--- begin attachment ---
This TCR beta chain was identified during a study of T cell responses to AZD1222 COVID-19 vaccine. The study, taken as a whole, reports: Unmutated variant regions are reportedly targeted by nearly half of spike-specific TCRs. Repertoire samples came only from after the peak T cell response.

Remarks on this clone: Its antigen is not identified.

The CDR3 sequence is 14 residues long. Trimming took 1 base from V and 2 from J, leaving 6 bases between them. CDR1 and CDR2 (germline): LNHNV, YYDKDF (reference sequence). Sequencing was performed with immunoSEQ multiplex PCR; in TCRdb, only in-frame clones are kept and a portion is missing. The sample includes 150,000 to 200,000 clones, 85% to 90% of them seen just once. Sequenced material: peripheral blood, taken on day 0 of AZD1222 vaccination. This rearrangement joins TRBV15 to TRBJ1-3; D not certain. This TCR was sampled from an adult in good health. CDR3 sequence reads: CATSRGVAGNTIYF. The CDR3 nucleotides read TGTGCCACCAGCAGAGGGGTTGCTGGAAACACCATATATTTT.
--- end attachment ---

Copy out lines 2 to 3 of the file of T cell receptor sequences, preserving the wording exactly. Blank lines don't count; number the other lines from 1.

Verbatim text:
Remarks on this clone: Its antigen is not identified.

The CDR3 sequence is 14 residues long. Trimming took 1 base from V and 2 from J, leaving 6 bases between them. CDR1 and CDR2 (germline): LNHNV, YYDKDF (reference sequence). Sequencing was performed with immunoSEQ multiplex PCR; in TCRdb, only in-frame clones are kept and a portion is missing. The sample includes 150,000 to 200,000 clones, 85% to 90% of them seen just once. Sequenced material: peripheral blood, taken on day 0 of AZD1222 vaccination. This rearrangement joins TRBV15 to TRBJ1-3; D not certain. This TCR was sampled from an adult in good health. CDR3 sequence reads: CATSRGVAGNTIYF. The CDR3 nucleotides read TGTGCCACCAGCAGAGGGGTTGCTGGAAACACCATATATTTT.